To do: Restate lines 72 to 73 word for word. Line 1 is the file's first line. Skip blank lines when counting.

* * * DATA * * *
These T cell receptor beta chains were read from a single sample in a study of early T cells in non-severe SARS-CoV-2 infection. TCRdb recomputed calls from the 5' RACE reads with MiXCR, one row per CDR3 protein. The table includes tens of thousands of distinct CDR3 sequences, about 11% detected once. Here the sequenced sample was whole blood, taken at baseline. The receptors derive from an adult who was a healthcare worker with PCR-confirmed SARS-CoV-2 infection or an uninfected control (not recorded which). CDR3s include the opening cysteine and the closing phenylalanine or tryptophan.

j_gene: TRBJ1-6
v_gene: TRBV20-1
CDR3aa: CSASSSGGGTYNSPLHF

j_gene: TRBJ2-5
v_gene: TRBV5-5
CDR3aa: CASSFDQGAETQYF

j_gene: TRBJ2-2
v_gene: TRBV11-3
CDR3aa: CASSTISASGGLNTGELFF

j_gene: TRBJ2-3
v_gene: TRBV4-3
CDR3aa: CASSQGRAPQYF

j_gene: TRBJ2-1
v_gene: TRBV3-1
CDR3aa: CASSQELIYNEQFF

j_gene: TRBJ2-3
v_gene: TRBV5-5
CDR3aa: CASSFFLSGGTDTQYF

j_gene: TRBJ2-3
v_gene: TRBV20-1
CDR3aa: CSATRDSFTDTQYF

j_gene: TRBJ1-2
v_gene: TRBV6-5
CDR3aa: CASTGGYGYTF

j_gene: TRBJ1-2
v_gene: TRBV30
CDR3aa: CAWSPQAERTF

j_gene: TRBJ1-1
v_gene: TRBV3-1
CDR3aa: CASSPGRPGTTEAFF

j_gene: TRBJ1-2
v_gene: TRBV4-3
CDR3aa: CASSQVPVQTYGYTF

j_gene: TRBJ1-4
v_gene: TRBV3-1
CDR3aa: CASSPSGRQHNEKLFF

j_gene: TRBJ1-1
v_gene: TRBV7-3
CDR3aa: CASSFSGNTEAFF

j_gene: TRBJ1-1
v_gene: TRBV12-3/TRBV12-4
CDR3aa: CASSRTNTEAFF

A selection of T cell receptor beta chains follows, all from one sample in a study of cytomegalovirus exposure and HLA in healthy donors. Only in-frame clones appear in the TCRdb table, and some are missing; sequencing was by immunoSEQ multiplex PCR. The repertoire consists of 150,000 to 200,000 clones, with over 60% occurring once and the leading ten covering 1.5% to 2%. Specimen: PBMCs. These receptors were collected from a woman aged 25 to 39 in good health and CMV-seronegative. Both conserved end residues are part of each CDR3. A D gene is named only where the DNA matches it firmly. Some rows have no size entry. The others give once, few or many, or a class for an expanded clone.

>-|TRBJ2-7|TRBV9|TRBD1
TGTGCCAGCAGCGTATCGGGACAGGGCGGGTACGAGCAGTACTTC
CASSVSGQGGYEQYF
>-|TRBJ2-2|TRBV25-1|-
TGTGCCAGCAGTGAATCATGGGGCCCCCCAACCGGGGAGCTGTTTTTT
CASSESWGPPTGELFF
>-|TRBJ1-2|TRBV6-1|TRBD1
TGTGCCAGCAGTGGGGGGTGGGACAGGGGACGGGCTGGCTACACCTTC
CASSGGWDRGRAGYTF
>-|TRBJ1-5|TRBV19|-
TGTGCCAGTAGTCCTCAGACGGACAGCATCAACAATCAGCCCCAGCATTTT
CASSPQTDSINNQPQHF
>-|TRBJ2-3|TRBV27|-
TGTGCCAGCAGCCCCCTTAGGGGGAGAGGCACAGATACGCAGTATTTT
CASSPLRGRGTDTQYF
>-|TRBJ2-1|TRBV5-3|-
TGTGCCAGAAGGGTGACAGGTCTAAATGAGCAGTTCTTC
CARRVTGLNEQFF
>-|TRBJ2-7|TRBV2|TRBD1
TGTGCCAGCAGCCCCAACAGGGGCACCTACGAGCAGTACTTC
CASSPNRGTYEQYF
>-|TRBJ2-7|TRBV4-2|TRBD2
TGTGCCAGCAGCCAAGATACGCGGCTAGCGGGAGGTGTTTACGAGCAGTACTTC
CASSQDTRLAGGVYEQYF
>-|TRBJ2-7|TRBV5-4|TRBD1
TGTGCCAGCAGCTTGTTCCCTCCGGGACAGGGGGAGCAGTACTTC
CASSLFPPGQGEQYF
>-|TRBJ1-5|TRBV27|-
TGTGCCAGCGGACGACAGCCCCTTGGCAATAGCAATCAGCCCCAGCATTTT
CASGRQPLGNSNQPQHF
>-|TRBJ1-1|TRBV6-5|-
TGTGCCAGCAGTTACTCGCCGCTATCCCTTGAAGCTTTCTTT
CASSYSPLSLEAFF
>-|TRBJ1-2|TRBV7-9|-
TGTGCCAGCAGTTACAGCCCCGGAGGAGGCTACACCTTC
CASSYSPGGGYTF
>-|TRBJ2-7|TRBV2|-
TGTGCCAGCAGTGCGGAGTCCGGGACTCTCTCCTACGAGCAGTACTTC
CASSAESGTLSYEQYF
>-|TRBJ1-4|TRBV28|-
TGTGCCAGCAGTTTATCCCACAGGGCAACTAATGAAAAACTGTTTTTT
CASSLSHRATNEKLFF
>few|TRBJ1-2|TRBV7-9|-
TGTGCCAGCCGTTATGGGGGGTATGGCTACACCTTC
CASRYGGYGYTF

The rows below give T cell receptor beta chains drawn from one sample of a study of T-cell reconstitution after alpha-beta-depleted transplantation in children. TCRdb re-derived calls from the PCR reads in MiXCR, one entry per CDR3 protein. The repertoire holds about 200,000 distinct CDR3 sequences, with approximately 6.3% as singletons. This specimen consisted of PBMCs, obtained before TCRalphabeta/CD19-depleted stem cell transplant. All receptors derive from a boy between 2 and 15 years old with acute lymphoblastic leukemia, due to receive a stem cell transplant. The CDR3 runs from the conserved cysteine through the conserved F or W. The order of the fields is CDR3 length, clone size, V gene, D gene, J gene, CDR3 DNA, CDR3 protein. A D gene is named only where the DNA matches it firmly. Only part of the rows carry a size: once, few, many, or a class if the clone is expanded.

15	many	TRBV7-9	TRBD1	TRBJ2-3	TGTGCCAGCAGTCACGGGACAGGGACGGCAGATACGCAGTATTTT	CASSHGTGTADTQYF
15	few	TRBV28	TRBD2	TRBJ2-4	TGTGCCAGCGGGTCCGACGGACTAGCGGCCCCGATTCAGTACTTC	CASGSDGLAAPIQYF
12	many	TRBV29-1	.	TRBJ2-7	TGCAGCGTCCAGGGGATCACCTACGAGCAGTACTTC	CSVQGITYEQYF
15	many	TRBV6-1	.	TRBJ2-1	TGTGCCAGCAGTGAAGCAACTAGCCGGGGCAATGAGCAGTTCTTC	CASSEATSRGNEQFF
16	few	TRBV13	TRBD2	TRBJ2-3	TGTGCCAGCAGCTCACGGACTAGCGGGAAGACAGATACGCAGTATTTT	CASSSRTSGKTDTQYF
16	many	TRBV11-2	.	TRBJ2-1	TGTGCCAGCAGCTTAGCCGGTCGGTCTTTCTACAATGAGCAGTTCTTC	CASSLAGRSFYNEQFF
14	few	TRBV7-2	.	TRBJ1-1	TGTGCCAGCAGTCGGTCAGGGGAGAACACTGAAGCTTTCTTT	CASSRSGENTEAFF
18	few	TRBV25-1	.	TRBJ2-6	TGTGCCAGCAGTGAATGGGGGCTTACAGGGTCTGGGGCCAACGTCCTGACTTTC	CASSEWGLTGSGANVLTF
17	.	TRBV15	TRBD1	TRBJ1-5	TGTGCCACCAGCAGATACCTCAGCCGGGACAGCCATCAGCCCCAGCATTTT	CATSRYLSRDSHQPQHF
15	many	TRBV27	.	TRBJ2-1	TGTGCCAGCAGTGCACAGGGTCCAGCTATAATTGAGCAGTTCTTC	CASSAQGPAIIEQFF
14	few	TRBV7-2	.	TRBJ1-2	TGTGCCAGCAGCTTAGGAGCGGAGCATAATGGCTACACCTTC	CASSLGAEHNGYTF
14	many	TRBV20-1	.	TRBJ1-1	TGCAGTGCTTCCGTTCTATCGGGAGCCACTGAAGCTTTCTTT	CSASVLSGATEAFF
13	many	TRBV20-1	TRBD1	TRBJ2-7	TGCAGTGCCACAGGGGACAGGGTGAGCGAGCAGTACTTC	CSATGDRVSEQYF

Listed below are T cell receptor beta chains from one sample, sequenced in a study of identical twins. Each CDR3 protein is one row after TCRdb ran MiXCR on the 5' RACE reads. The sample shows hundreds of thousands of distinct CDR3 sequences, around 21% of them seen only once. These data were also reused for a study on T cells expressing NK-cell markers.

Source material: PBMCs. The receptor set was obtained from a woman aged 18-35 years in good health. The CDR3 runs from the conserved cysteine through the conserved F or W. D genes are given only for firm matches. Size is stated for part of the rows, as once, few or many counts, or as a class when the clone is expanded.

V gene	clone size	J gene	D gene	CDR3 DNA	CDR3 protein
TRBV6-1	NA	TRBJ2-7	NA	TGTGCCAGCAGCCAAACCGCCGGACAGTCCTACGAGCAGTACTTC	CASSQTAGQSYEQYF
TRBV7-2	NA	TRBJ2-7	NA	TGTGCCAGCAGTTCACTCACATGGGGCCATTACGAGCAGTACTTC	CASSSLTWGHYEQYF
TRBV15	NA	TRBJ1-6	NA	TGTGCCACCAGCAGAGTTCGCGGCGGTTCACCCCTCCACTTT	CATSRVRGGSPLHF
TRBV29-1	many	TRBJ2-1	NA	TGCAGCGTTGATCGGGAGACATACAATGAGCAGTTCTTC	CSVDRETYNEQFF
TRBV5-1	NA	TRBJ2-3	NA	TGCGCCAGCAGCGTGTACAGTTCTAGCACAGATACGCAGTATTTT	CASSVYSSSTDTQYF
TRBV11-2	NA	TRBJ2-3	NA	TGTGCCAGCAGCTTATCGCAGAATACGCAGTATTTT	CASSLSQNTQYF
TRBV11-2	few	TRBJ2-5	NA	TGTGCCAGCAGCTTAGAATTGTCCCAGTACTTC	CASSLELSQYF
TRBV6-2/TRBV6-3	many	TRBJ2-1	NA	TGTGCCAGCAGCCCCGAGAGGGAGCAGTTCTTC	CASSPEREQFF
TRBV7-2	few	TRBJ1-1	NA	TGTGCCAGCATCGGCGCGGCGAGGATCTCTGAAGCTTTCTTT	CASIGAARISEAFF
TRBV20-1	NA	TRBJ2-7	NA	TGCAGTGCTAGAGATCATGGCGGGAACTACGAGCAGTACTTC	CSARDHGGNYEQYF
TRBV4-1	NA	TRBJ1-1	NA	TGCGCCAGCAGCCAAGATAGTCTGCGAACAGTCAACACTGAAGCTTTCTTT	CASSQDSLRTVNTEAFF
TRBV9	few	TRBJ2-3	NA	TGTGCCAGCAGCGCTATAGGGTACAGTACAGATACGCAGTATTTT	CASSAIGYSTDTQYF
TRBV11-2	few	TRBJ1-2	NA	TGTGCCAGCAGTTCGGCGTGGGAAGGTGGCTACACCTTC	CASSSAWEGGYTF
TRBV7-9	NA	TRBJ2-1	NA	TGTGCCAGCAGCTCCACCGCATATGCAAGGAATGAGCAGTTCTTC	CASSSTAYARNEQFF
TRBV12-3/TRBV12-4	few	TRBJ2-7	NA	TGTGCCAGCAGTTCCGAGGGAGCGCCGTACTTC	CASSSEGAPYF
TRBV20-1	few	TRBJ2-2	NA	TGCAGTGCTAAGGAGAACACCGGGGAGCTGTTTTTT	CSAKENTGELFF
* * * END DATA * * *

>-|TRBJ1-5|TRBV27|-
TGTGCCAGCGGACGACAGCCCCTTGGCAATAGCAATCAGCCCCAGCATTTT